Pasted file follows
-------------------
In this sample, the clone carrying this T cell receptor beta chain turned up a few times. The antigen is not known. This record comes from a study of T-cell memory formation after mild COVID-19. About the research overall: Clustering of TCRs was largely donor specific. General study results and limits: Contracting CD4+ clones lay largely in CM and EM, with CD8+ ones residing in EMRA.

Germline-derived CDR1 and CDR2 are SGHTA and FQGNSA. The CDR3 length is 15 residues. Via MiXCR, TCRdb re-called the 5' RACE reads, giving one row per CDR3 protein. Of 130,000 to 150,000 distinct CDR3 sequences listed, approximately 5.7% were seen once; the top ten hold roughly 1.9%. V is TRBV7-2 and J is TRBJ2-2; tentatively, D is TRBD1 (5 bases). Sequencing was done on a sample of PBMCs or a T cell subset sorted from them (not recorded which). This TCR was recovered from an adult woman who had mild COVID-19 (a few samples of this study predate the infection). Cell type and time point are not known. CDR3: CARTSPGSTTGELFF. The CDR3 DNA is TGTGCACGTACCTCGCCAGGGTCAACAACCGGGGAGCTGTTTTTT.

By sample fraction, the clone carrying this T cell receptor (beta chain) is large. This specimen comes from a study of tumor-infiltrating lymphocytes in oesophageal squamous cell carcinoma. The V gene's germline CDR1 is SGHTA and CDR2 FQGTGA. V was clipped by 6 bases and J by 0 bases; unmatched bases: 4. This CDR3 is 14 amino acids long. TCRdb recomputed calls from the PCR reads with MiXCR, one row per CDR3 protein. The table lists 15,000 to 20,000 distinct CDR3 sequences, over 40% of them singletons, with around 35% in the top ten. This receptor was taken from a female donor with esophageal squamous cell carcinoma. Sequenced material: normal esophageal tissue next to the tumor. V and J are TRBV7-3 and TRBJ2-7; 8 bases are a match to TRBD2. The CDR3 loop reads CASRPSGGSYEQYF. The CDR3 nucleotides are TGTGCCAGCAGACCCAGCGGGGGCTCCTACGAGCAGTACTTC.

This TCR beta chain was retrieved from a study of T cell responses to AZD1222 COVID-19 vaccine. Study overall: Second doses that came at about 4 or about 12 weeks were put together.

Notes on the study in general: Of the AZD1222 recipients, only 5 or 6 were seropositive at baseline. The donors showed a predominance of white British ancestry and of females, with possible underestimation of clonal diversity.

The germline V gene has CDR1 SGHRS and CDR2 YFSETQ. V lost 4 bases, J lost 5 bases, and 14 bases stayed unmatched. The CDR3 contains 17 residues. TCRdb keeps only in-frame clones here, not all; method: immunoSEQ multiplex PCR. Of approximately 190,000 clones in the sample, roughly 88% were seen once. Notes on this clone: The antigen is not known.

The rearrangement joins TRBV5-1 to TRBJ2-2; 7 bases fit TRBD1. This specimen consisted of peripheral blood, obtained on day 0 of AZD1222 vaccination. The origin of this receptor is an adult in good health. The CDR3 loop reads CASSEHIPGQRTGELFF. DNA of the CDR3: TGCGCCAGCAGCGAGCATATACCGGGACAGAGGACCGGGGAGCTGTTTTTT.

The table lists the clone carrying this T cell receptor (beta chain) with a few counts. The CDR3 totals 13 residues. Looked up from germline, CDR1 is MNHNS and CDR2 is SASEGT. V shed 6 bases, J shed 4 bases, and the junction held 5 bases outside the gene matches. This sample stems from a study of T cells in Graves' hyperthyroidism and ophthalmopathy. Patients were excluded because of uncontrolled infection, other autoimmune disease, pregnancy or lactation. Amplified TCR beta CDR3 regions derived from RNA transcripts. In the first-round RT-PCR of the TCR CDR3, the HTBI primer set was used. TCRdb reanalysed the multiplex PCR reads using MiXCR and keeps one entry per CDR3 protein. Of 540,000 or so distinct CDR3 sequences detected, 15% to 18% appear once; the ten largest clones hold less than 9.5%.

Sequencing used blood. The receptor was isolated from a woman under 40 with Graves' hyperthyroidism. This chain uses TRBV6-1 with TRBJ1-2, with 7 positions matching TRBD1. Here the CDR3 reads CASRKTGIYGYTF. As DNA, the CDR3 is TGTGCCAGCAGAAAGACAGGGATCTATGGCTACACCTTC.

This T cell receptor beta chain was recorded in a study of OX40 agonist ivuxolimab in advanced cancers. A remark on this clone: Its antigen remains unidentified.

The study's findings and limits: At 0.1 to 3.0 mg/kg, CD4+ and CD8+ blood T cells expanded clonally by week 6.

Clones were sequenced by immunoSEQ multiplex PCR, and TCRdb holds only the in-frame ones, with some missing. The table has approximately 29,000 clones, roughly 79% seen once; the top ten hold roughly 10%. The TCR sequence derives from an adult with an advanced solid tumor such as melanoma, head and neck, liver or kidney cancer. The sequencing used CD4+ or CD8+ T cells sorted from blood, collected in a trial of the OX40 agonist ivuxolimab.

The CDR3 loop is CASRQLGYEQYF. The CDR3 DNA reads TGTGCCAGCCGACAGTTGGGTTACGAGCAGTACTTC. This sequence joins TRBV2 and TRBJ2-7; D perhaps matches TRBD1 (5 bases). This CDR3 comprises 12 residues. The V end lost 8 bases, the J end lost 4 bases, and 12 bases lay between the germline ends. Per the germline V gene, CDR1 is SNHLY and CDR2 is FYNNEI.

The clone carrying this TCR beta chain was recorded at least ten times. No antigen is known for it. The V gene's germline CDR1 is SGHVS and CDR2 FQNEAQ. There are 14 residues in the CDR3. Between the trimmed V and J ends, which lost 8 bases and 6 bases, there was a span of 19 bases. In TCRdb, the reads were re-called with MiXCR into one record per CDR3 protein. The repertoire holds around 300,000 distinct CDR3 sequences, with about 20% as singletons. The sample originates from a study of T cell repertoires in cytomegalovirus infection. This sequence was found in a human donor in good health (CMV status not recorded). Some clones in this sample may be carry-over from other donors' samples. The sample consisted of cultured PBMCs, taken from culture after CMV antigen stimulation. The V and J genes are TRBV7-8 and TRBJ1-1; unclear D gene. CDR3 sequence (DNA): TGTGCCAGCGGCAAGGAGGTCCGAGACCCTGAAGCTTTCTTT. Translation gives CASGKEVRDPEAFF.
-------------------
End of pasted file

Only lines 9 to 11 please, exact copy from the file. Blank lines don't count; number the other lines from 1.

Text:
Sequencing used blood. The receptor was isolated from a woman under 40 with Graves' hyperthyroidism. This chain uses TRBV6-1 with TRBJ1-2, with 7 positions matching TRBD1. Here the CDR3 reads CASRKTGIYGYTF. As DNA, the CDR3 is TGTGCCAGCAGAAAGACAGGGATCTATGGCTACACCTTC.

This T cell receptor beta chain was recorded in a study of OX40 agonist ivuxolimab in advanced cancers. A remark on this clone: Its antigen remains unidentified.

The study's findings and limits: At 0.1 to 3.0 mg/kg, CD4+ and CD8+ blood T cells expanded clonally by week 6.